Born in Los Angeles (United States), 1912
Decease on 1992 in New York
Very active in: 70s, 80s

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by Olga Quintela

The American composer John Cage, to whom every kind of sound was considered to be music music, is probably best known for breaking the boundaries between music, performance, noise and sound.

During a career that began in the 1930's, Cage composed several works, from early pieces that were organized according to the conventional rules of harmony and thematic development, to late pieces that defied those rules and were composed using what he called "chance" processes. He composed for every imaginable kind of instrument, from standard orchestral strings to prepared pianos, altered by putting nails, paper, wood, rubber bands or other objects between their strings.

John Cage was the son of an inventor, inheriting a sense of constant innovation, improvisation and exploration. Arnold Schoenberg once described him as "not a composer but an inventor of genius". Cage never regarded himself as a virtuoso pianist, and throughout his life he frankly spoke and wrote of his lack of traditional musical skills, going as far as proclaiming, in his book "A Year From Monday": "I can't keep a tune. In fact I have no talent for music."

Although performances of his music are now peacefully accepted and applauded, there were times in the 1960's when his works provoked angry responses. At a New York Philharmonic performance of "Eclipticalis With Winter Music," in 1964, for example, a third of the audience walked out and members of the orchestra hissed the composer.

Cage had a generally unmusical childhood, although he took piano lessons as a child. He attended two years of college, then left to travel in Europe. When he returned to the United States, he began serious study, first with Henry Cowell and then with Arnold Schoenberg. Schoenberg told Cage he would tutor him for free on the condition he "devoted his life to music". Cage readily agreed, but stopped lessons after two years. Cage later wrote in his lecture Indeterminacy: "After I had been studying with him for two years, Schoenberg said, 'In order to write music, you must have a feeling for harmony.' I explained to him that I had no feeling for harmony. He then said that I would always encounter an obstacle, that it would be as though I came to a wall through which I could not pass. I said, 'In that case I will devote my life to beating my head against that wall'."

In 1937 he moved to Seattle and took a job accompanying a dance company, an important experience that led him to view music as segments of time to be filled with sounds.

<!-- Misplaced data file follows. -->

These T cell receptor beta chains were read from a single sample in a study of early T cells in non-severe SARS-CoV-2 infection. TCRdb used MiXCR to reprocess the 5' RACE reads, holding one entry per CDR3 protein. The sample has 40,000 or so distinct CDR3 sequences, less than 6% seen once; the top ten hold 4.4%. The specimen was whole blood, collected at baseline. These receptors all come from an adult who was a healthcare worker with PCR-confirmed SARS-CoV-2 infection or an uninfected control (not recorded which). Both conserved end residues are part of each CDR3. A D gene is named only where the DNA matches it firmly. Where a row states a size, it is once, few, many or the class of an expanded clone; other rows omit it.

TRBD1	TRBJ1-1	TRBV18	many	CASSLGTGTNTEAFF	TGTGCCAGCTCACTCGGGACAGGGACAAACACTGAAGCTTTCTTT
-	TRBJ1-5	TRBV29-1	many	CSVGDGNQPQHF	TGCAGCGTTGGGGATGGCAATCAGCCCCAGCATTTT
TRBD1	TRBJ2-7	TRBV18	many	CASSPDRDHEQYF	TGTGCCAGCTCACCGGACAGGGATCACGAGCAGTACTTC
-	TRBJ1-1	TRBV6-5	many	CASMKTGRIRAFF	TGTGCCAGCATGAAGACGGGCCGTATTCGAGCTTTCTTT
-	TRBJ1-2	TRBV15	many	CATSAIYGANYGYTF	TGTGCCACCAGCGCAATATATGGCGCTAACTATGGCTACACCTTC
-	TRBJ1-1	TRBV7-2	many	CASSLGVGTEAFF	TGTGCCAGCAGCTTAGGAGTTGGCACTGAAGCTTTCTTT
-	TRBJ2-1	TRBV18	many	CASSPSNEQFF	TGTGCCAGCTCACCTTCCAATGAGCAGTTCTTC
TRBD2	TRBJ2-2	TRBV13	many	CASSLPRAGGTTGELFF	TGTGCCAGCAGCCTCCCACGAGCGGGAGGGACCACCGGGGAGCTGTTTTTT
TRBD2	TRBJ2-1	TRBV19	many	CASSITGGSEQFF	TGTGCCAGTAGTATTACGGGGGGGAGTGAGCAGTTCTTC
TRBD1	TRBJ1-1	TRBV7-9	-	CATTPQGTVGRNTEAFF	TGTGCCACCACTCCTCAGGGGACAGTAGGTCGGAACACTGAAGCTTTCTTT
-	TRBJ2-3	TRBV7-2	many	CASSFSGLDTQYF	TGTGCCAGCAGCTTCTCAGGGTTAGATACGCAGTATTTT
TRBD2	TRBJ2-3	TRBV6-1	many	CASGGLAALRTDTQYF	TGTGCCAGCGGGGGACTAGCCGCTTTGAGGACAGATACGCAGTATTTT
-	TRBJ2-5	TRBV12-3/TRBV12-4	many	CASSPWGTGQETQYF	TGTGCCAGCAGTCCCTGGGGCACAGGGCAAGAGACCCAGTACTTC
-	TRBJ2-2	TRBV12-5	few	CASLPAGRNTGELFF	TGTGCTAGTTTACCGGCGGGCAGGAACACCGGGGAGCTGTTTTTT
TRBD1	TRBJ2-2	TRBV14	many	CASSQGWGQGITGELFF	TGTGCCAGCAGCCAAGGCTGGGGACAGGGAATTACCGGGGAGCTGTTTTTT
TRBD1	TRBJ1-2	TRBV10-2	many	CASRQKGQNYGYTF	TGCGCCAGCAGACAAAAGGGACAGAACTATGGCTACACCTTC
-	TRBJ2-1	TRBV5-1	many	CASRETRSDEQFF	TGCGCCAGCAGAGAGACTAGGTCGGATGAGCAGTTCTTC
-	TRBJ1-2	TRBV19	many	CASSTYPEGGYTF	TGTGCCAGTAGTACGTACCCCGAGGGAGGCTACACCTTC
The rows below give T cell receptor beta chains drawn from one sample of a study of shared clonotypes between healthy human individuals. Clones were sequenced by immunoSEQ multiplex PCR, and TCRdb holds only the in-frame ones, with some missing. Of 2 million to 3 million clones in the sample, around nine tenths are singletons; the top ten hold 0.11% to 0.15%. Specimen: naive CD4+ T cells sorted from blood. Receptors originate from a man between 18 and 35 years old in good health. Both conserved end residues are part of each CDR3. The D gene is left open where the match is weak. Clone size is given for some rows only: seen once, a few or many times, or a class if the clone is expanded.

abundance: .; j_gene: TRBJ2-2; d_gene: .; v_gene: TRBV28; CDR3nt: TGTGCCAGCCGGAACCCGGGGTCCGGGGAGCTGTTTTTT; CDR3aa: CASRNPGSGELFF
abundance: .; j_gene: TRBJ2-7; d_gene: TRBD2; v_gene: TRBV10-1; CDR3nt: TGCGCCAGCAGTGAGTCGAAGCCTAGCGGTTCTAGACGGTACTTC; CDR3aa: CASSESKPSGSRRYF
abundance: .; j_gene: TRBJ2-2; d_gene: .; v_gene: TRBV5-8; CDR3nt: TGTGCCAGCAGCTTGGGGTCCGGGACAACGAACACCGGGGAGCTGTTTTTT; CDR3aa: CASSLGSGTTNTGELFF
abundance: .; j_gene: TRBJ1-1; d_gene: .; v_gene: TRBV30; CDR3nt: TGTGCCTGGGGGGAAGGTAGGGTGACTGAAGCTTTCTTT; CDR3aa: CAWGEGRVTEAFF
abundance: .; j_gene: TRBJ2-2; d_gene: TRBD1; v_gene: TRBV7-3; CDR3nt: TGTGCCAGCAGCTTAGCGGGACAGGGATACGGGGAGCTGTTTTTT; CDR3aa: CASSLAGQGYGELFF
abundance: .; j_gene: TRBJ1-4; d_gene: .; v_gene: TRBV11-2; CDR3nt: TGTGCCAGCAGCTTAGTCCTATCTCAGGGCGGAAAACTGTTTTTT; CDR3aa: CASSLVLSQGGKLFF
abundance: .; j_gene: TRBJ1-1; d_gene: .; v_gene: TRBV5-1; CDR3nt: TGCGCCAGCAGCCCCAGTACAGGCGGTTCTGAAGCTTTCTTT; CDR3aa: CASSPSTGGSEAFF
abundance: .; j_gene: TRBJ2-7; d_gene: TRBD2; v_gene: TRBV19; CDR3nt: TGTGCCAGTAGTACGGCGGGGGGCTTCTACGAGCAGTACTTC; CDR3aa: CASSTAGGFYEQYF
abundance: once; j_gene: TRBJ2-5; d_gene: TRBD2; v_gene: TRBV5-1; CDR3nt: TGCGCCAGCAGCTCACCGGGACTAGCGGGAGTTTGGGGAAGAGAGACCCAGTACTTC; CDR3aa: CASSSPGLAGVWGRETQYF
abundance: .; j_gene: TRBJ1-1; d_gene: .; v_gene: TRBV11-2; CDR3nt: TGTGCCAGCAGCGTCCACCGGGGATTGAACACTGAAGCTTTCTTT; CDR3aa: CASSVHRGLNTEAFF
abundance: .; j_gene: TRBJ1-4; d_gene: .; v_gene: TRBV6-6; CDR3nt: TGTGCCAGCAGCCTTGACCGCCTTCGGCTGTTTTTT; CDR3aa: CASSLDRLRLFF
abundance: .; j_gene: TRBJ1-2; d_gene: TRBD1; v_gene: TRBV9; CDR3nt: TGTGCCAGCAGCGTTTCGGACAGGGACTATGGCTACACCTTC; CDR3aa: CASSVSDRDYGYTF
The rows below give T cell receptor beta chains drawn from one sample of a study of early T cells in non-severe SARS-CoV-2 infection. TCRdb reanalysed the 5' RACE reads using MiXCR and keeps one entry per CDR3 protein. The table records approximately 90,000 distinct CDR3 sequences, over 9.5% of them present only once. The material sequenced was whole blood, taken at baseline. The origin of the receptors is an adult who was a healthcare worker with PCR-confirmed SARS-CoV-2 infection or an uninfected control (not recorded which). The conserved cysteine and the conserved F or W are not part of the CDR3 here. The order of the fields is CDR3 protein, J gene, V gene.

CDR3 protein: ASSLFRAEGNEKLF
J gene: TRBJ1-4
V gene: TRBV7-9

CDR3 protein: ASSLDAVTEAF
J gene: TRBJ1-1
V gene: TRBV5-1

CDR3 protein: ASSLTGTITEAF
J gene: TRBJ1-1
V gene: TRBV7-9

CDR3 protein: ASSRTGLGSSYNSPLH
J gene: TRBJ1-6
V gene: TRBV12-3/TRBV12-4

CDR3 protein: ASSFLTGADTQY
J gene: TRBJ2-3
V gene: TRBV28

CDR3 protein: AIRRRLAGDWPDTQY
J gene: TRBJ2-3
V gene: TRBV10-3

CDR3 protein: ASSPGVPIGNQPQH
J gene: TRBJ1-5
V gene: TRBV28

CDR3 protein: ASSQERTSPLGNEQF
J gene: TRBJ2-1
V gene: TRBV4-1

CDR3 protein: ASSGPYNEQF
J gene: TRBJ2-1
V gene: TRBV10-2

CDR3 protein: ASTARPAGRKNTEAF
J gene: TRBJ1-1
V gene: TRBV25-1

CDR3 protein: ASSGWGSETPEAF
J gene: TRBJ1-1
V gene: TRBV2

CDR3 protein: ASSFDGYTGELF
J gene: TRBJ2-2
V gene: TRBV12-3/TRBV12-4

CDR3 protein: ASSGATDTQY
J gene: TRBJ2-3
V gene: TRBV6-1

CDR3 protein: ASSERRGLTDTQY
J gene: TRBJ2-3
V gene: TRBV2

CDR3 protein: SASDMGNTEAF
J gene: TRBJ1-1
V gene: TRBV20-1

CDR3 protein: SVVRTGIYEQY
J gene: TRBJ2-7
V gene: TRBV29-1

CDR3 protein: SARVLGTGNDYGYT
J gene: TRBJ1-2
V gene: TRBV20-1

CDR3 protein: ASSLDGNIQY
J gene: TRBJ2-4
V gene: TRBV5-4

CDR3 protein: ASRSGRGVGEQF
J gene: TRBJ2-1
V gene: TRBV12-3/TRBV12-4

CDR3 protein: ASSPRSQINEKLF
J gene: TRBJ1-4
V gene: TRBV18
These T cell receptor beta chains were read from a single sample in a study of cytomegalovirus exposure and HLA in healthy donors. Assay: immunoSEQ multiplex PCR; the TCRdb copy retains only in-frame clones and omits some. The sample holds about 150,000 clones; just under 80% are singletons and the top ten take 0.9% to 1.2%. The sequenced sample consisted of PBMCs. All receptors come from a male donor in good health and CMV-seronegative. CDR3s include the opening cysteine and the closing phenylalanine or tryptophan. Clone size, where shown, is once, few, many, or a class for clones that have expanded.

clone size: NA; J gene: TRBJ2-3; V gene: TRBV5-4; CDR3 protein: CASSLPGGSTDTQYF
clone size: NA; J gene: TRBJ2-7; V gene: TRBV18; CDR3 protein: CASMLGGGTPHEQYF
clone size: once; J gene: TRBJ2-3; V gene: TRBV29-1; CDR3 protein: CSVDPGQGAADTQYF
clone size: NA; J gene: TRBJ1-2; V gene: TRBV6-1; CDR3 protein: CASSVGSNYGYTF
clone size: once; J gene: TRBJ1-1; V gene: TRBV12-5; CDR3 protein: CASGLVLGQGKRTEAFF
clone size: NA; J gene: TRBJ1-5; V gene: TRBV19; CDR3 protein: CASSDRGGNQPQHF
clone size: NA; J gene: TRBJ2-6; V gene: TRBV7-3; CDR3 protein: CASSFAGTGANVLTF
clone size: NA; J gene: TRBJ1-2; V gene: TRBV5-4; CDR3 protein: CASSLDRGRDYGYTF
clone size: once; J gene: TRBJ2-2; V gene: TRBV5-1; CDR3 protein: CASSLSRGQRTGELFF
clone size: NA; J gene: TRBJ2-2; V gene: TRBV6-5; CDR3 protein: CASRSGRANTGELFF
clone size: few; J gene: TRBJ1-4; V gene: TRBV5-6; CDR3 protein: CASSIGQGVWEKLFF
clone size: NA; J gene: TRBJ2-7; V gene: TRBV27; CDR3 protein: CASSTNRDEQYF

In the 1940s he moved to New York and joined a group of avant-garde artists, including painters Robert Rauschenberg and Jasper Johns and dancer/choreographer Merce Cunningham, with whom he kept a lifelong collaboration.

Cage soon began experimenting with percussion instruments, as well as non-traditional instruments and sound-producing devices, and gradually came to use rhythm as the basis for his music instead of harmony. In 1938, Cage composed the first prepared piano piece, 'Bacchanale', for a dance by Syvilla Fort, and in 1951, he organized a group of musicians and engineers to make the first music on magnetic tape. In 1952, at Black Mountain College, he presented a theatrical event considered by many to have been the first happening: 4'33''

John Cage is widely famous for his piece 4'33'', whose three movements are performed without a single note being played. The idea for the composition seems to have appeared in 1951, when he visited the anechoic chamber at Harvard University, a room designed in such a way that the walls, ceiling and floor absorb all sounds made in the room, rather than reflecting them as echoes. Cage entered the chamber expecting to hear silence, but he wrote later, "I heard two sounds, one high and one low. When I described them to the engineer in charge, he informed me that the high one was my nervous system in operation, the low one my blood in circulation." 4'33''

Another cited influence for this piece is said to have come from Robert Rauschenberg, who in that same year had produced a series of white paintings that changed according to varying light conditions in the rooms in which they were being shown.

4'33'' Being a piece of total silence on the part of the performer, into which the random sounds of the world enter, 4'33'' proved Cage's beliefs that the goal of music was a "purposelessness," and that the role of the composer was to create situations in which sounds could "simply be." To this end, he continued to devise strategies for creating activities in which sounds could happen.